Roy Oppenheim provides a summary of the current real estate market and where it’s heading the remainder of the year for homeowners.
National home prices seem to be rising at a very moderate rate. As of this month home prices are up 1.56% year-to-date. Last year during this period we were witnessing a 2.1% year-to-date increase. That’s about a 25% drop in growth. Of course, some price increase is better than none, or even worse, a declining home market. However, it’s hard to ignore the fact that the rebound is slowing down. Just a few days ago Morgan Stanley revised their 2014 total home sale projections from 5.75 million to 5 million.
Washington is also concerned with the slowdown of the housing rebound. For the past year, top policy makers in the White House have been worried that the housing sector, which is historically key to an economic recovery, is struggling to hold its traction. Due to these worries, the Obama administration and federal regulators are now –get this– advocating for policies to LOOSEN lending practices by banks. In the coming weeks, six agencies are expected to finalize rules that propose to abandon earlier rules requiring larger down payments on mortgages.
So why is home value growth slowing down when most are convinced that the market has bottomed out, the stock market is hitting all time highs and the economy seems more robust?
Top 7 reasons why home value growth is slowing down:
Cash transactions are beginning to decline: Although the absolute number of cash buyers in the market remains steady, the aggregate amount of cash that they are spending is beginning to reduce.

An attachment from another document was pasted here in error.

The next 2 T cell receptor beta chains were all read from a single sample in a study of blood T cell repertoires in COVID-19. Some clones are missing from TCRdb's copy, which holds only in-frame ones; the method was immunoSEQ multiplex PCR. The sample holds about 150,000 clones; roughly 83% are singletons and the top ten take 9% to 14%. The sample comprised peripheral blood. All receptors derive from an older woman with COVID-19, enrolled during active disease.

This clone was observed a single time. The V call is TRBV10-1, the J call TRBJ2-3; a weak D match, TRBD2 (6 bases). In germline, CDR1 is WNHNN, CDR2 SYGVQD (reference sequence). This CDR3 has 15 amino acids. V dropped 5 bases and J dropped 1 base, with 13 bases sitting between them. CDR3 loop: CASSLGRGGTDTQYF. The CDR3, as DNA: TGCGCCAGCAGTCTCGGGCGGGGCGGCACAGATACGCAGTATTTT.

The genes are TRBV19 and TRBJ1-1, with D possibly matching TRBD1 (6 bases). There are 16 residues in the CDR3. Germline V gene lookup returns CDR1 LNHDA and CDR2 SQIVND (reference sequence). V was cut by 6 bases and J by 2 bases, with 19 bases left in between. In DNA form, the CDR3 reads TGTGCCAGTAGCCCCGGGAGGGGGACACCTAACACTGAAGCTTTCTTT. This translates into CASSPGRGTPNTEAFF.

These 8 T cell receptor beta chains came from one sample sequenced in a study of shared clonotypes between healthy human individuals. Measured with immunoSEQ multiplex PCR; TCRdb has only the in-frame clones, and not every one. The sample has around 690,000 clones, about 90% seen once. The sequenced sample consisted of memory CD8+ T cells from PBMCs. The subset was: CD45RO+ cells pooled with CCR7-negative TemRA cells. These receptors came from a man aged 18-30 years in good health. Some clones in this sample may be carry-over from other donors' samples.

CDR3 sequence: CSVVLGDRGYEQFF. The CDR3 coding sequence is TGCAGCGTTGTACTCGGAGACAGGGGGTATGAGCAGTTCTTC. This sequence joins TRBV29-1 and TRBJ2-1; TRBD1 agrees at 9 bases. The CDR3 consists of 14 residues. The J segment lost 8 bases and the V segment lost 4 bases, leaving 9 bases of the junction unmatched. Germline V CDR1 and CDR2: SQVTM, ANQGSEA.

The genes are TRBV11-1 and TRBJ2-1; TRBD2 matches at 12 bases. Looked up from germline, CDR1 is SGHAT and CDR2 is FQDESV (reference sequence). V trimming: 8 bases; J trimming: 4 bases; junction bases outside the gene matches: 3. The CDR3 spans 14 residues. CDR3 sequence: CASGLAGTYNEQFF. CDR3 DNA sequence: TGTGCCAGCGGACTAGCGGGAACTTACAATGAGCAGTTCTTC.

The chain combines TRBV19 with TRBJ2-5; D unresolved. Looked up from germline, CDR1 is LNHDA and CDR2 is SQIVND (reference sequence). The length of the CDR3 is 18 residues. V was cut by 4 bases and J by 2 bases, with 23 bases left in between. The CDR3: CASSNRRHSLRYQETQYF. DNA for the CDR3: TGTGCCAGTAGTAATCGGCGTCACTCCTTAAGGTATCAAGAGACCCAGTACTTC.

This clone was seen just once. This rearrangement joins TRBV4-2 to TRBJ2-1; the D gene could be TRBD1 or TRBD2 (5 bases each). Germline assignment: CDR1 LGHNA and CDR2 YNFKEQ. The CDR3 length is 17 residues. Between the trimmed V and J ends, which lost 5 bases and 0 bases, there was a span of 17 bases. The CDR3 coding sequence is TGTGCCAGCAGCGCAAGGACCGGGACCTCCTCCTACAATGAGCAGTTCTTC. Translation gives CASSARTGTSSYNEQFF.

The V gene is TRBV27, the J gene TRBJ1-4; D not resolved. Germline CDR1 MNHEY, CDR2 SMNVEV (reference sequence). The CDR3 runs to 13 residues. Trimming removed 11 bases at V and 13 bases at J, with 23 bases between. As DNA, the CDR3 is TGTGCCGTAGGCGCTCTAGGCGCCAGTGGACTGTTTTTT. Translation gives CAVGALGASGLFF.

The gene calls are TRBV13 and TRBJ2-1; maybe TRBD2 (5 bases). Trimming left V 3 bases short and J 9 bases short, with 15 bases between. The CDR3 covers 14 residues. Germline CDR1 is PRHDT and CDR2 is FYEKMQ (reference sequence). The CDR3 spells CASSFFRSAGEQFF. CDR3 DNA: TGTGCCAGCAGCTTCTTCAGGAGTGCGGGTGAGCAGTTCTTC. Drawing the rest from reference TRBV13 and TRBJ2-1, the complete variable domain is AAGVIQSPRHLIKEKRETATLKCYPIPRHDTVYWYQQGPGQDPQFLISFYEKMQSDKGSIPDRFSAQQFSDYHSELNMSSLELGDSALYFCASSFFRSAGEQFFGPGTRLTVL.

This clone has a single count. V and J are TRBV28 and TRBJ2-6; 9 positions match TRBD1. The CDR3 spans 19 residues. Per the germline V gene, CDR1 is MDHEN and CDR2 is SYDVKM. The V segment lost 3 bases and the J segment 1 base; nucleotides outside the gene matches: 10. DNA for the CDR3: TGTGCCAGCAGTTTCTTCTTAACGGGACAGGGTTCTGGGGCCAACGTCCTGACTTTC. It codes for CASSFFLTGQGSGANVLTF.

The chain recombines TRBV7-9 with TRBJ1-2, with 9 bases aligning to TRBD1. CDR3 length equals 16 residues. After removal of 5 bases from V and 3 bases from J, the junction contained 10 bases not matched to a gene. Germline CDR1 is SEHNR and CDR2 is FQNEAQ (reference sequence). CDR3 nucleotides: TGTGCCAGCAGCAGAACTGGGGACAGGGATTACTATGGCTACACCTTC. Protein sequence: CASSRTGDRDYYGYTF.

Cold weather: The strongest decreases in existing home sales this year is coming from the West/Midwestern region of the country. This year’s extended winter and below normal temperatures in such regions may be a real contributing factor to the decline of the national average growth rate of home price.
Investor buying is heavily decreasing and traditional buyers are coming in: In nearly every major city in this country, the volume of distressed home transactions has declined by an average of 45% year over year. However, in Miami, distressed homes made up 40.5% of home sales last year. This year that proportion has only dropped to 36%.
First time home buyers are not in good positions: First time home buyers, typically individuals in the 25-34 age range, are struggling with high student loan debts which challenge their home affordability and pose challenges to their credit worthiness.
Too many adult children living with parents: From 1985 to 2011,the average percentage of adult children living with their parents was around 14%. Today a whopping 31%–36% of adult children are still living at home. Parents, the housing market needs your assistance!
Supply is not reducing: The overall amount of inventory on the South Florida market seems to remain stagnant. Basic economic fundamentals hold that inventory must go down for price to go up.
Interest Rate Increase: Year over year, interest rates have gone up one full point.
It’s not all bad news though. Things could be a lot worse. Let’s remember that although price growth is not as strong as it was a year ago, there is still growth going on! Home values are still down around 14% from 2007 peak prices.
Additionally, most of the adverse factors mentioned above don’t seem to apply to the South Florida market. Foreign investors down here are awash with cash, supply IS reducing and the transactions involving distressed properties still account for over 1/3 of total transactions. As we have learned, fast growth is not necessarily a good thing. A slower moderate growth increases the likelihood of sustainability which promotes future growth by providing confidence in the market.
Roy Oppenheim – Oppenheim Law’s practice areas include real estate and defending homeowners and investors from foreclosure, arranging short-sales, loan modifications, commercial litigation, and business related matters. Roy is also the creator of the South Florida Law Blog,named the best business and technology blog by the Sun-Sentinel. Connect with Roy on Twitter, Facebook, Google+, LinkedIn and YouTube . –